As young orangutans traditionally spend an average of eight years with their mothers learning the life skills necessary to be self sufficient, the release proved to be an emotional event for the animal welfare workers who have supported each student through four to six years of 'schooling'. Having been painstakingly taught skills including climbing, nest building, sourcing food and identifying threats, the two new orangutan graduates are now being monitored discretely by specially trained 'guardians' to ensure they remember their schooling, and help prove the success of the training process to encourage the release of more trained orangutans in coming years.
Father and son, Naren and Toby King from Byron Bay's well known Crystal Castle, were part of the release group. Here Naren tells of their life changing experience.
For myself and my 13 year old son Toby, being a part of the release of the two endangered orangutans was a truly extraordinary, life changing experience. With a shared passion for nature, Toby and I were so keen to be part of this once in a lifetime opportunity and were thrilled, at the end of a pretty long and arduous journey, to be there to witness the two orangutans experience their first taste of freedom.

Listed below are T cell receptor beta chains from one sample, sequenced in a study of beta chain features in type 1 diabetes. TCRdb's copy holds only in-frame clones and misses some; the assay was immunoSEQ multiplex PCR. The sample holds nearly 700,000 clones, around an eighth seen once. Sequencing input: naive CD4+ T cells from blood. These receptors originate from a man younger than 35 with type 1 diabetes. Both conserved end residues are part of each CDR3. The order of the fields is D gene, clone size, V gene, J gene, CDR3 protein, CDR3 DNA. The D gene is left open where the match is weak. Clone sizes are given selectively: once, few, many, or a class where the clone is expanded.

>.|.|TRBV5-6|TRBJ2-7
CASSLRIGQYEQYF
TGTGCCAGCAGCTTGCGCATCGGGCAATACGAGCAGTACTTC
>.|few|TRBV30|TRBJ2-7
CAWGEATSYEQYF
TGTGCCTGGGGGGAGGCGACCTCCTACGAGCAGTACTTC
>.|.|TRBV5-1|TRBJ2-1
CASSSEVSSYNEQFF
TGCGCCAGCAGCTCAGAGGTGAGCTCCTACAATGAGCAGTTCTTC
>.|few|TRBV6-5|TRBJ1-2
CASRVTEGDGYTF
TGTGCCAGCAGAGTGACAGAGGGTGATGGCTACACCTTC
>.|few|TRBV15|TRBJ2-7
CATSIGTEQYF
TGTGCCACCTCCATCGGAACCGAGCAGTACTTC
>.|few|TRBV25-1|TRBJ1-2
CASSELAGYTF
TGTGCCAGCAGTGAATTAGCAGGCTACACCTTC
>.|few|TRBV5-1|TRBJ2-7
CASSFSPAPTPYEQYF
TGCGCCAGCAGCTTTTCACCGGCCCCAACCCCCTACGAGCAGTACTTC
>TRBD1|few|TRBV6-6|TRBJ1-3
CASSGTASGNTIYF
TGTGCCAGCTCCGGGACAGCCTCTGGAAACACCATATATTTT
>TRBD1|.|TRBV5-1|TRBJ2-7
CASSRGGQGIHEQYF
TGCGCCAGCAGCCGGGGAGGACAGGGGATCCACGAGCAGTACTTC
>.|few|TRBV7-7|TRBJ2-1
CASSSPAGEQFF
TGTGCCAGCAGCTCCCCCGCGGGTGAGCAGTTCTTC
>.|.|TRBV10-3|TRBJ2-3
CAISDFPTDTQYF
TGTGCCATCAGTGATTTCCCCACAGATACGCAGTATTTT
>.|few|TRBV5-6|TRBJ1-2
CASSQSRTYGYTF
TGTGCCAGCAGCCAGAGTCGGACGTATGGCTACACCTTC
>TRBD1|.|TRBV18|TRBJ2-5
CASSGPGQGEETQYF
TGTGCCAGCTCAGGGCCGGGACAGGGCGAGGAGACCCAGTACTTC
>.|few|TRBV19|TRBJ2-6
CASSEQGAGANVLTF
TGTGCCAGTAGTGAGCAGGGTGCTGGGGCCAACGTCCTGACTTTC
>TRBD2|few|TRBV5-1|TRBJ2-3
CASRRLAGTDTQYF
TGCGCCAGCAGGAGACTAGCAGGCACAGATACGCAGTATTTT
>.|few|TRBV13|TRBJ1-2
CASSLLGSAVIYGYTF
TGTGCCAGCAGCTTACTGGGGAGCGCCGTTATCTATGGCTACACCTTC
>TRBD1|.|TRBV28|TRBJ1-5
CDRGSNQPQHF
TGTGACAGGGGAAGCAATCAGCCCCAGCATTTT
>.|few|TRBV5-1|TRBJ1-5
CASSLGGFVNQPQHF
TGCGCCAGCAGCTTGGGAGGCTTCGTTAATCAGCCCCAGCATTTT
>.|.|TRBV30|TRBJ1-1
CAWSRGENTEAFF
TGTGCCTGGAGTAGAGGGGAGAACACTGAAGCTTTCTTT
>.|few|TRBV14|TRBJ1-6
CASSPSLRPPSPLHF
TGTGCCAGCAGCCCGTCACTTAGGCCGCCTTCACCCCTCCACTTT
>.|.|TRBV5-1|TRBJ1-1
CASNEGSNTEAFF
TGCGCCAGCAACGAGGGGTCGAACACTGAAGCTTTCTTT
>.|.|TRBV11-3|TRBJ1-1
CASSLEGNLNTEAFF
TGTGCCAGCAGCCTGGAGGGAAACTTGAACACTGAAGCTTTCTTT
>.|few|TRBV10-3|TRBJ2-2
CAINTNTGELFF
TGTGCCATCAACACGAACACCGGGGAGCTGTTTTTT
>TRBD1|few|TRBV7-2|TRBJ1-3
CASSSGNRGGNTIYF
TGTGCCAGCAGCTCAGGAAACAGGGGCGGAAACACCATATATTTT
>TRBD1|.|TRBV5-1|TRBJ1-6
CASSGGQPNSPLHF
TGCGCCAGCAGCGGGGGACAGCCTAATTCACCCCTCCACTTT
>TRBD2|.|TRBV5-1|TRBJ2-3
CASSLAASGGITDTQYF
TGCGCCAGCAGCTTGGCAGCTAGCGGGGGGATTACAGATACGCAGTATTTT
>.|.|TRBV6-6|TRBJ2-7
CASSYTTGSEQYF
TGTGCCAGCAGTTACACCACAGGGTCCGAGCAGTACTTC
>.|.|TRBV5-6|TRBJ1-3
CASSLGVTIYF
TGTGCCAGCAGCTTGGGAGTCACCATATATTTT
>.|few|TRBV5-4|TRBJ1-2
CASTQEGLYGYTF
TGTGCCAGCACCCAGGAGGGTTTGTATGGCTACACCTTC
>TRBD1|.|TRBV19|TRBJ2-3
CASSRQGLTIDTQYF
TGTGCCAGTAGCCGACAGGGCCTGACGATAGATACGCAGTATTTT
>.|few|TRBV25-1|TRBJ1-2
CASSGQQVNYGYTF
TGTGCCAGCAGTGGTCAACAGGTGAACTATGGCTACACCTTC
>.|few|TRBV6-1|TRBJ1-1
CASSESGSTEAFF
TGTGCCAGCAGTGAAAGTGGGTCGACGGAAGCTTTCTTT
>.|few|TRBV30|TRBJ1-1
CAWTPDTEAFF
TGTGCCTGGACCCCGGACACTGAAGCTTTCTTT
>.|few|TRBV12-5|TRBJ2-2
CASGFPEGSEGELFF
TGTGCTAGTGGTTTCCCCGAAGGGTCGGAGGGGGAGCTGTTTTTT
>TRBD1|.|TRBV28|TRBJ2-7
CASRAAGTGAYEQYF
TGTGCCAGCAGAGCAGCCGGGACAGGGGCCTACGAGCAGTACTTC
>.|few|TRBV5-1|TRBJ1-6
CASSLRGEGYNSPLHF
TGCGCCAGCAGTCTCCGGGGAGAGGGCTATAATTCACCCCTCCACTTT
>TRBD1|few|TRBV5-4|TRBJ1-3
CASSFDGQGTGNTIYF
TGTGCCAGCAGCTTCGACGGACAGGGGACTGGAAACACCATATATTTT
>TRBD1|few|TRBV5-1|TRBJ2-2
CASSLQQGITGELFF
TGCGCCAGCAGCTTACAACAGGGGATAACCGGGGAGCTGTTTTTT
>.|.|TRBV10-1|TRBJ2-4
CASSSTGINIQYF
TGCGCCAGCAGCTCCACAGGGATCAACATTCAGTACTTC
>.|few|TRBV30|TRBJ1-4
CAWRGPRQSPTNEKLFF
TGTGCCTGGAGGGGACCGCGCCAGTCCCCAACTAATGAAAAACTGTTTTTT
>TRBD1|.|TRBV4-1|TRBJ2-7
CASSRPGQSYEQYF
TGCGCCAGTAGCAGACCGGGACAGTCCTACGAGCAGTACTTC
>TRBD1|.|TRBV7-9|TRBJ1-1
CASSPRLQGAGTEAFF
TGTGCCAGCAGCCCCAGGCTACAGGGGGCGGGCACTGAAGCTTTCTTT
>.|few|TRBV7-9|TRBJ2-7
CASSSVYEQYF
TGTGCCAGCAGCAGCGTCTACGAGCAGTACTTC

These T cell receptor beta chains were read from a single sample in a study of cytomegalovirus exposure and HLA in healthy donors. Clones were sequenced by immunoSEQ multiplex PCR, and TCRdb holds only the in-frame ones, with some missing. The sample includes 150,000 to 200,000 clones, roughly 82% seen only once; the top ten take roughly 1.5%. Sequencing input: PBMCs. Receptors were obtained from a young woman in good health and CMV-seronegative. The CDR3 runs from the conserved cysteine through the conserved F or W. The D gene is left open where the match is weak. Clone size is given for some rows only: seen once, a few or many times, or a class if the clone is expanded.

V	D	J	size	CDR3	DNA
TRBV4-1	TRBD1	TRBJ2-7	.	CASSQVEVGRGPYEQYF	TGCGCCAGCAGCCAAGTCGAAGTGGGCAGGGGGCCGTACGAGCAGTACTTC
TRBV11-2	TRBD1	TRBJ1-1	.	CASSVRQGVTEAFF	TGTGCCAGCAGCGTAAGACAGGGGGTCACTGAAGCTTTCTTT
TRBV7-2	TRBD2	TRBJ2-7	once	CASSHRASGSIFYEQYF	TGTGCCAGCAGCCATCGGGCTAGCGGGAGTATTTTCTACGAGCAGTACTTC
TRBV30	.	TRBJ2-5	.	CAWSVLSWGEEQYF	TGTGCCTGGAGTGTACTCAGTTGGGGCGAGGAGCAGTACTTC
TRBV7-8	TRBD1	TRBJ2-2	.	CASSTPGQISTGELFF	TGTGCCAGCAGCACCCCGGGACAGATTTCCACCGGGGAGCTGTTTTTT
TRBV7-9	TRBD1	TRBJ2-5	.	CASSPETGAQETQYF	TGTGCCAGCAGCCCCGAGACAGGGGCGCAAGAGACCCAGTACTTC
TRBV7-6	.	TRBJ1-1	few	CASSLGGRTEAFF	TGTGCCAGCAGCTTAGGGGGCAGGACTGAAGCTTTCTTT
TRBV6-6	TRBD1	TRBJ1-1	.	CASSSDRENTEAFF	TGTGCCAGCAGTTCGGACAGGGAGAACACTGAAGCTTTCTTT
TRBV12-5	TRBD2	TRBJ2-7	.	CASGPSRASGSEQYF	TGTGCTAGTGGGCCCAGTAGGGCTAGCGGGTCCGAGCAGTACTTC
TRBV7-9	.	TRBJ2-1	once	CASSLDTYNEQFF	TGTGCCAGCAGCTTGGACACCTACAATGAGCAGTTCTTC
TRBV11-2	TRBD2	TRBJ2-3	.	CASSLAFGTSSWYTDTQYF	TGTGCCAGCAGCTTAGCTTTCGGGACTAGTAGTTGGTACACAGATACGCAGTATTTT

Before heading on this journey, we were both aware of the extreme threat that orangutans are facing. With fewer than 7,000 Sumatran Orangutans and 50,000 Bornean Orangutans estimated to be living in the wild today, the Sumatran Orangutan is listed as critically endangered and the Bornean Orangutan as endangered. According to some experts, about 6,000 orangutans are disappearing every year and it is predicted that wild orangutans are at threat of extinction within this decade if the current trend of deforestation continues. With this knowledge, Toby and I knew that the release we would be witnessing was just the start of what needed to be done to ensure the safety of these creatures.